Magnetizing rotor flux determination using a time-discrete voltage source inverter
ABSTRACT In the paper, a possible approach for sensorless determination of the magnetizing rotor flux frequency of the induction machine (IM) in rotor field frame is described. Field oriented speed control of the IM requires information on the exact position and magnitude of the magnetizing rotor flux vector. With sensorless control this can be evaluated by measuring stator voltages and currents provided that the certain IM parameters are known. The power stage of the drive consists of a conventional three phase time-discrete inverter with a supplemented LC filter. The role of the filter is active output voltage shaping, since its output voltage (also IM stator voltage) is attained trough an impressed filter capacitor current. Assuming a cosine capacitor current reference, the output of the filter is of sinusoidal shape. As a consequence of easily measured stator voltage, magnetizing rotor flux frequency and thus rotor speed are calculated from instantaneous values of stator voltages and currents.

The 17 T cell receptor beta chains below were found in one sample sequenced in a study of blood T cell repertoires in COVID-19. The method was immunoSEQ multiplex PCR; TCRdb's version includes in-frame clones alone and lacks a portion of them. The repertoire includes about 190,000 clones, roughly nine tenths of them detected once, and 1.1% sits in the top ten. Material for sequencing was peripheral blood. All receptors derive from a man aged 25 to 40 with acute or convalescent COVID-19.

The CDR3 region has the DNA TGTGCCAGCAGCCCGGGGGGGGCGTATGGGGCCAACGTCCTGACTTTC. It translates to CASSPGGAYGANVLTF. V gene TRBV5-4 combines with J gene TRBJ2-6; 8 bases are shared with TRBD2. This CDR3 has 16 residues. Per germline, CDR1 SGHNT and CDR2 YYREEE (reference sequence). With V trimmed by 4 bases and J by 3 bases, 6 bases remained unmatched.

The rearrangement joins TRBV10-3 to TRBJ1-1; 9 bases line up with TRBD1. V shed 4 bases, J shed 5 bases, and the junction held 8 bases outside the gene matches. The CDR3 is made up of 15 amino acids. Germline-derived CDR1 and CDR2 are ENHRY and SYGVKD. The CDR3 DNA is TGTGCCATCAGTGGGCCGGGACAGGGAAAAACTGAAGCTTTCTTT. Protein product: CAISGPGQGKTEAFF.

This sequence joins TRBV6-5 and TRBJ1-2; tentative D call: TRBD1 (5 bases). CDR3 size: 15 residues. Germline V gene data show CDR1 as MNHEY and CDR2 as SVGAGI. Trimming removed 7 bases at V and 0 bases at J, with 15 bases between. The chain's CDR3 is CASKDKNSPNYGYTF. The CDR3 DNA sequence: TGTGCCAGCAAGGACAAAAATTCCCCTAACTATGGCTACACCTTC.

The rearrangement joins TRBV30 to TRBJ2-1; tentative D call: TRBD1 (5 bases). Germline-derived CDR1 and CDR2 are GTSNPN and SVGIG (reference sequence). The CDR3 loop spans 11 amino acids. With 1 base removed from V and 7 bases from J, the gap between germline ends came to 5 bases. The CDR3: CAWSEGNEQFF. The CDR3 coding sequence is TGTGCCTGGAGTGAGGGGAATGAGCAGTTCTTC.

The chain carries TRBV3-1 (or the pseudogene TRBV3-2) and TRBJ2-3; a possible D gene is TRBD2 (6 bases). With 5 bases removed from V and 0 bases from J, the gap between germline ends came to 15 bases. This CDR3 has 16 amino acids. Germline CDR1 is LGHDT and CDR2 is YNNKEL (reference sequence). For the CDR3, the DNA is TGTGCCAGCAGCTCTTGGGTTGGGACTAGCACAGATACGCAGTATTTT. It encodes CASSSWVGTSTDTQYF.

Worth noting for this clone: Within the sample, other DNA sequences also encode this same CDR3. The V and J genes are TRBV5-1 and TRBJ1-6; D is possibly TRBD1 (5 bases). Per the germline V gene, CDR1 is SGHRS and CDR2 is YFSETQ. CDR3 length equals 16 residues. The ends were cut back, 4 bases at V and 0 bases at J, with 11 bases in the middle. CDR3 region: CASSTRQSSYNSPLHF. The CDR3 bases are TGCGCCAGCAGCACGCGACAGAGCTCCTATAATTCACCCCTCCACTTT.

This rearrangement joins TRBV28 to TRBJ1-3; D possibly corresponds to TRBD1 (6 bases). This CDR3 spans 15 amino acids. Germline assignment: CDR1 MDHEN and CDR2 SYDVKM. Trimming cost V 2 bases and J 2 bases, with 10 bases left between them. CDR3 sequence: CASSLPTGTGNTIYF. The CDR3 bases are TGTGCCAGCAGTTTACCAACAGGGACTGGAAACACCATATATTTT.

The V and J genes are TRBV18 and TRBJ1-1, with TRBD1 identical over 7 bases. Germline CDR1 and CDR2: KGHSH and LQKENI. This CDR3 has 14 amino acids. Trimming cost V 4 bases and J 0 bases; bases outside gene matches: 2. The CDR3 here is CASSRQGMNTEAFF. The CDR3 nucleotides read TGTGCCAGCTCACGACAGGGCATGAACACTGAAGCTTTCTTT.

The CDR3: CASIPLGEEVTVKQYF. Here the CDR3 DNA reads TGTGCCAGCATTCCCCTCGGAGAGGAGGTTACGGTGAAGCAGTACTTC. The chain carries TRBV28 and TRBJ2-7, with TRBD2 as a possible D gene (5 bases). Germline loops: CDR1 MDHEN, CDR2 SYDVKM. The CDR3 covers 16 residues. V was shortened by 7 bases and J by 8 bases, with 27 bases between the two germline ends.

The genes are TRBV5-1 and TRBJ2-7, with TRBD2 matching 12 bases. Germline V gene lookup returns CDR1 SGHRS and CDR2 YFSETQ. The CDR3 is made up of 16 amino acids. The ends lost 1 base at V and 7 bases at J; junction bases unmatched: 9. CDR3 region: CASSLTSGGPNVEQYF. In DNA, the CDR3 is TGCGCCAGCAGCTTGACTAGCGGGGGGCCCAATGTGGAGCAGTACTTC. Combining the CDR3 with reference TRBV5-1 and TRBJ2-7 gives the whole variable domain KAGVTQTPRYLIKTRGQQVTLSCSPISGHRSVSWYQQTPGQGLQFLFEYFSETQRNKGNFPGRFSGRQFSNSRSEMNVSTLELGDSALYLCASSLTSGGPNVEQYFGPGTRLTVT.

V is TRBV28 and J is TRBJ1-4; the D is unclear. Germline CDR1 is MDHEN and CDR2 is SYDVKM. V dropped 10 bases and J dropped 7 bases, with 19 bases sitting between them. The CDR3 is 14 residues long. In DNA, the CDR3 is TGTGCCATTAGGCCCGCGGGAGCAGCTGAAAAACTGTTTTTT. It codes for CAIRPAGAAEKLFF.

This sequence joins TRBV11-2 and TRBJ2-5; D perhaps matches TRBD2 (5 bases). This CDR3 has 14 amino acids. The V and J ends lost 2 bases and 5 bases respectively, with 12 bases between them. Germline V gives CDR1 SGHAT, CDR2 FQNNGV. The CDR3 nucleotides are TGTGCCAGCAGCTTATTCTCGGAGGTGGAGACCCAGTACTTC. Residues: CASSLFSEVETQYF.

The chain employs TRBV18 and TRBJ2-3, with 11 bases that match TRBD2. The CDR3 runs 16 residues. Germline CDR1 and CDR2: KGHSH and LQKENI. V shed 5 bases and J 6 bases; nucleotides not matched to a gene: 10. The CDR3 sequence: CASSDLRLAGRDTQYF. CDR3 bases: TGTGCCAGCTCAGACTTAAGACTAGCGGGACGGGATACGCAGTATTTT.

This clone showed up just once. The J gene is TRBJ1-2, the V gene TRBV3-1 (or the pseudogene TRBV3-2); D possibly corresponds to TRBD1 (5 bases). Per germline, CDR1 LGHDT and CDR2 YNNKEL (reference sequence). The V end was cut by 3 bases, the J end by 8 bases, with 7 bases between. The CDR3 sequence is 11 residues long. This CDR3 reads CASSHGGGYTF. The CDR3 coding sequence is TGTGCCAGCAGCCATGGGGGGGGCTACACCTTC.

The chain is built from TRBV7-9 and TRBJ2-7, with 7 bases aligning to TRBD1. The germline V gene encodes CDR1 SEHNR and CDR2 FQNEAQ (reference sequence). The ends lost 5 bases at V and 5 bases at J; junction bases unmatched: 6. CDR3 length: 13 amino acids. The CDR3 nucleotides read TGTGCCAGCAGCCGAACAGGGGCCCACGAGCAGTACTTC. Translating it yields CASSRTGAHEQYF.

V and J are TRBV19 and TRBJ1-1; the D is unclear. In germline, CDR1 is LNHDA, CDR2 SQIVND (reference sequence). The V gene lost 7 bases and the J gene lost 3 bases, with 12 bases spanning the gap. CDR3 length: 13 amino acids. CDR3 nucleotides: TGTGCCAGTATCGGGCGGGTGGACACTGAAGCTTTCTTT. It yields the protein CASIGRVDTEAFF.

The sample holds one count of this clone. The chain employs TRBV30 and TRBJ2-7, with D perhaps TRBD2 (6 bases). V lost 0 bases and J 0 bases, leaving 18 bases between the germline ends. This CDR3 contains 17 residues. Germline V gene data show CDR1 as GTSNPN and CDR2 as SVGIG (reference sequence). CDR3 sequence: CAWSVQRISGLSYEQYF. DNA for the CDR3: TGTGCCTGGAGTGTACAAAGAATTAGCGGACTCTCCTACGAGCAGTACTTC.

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ABSTRACT: Controlled speed sensorless AC motor drives have reached a stage of development permitting good dynamic performance above 3% of rated speed. However, the accuracy of the rotor speed estimation under load remains sensitive to parameter errors of the internal machine model. This paper presents an approach that ensures high steady-state speed accuracy in addition to high dynamic performance. To eliminate the speed estimation error, the machine parameters are adapted online, based on the evaluation of rotor slot harmonic effects. A stator flux-oriented control scheme is implemented in a digital signal processor system to demonstrate the robustness of the speed estimation to parameter variations. Experimental results demonstrate that the control system advantageously combines high dynamic performance with accuracy of speed estimationIEEE Transactions on Industrial Electronics 05/1997; · 5.17 Impact Factor
Article: Vector Control of AC Machines
Article: Control of Electrical Drives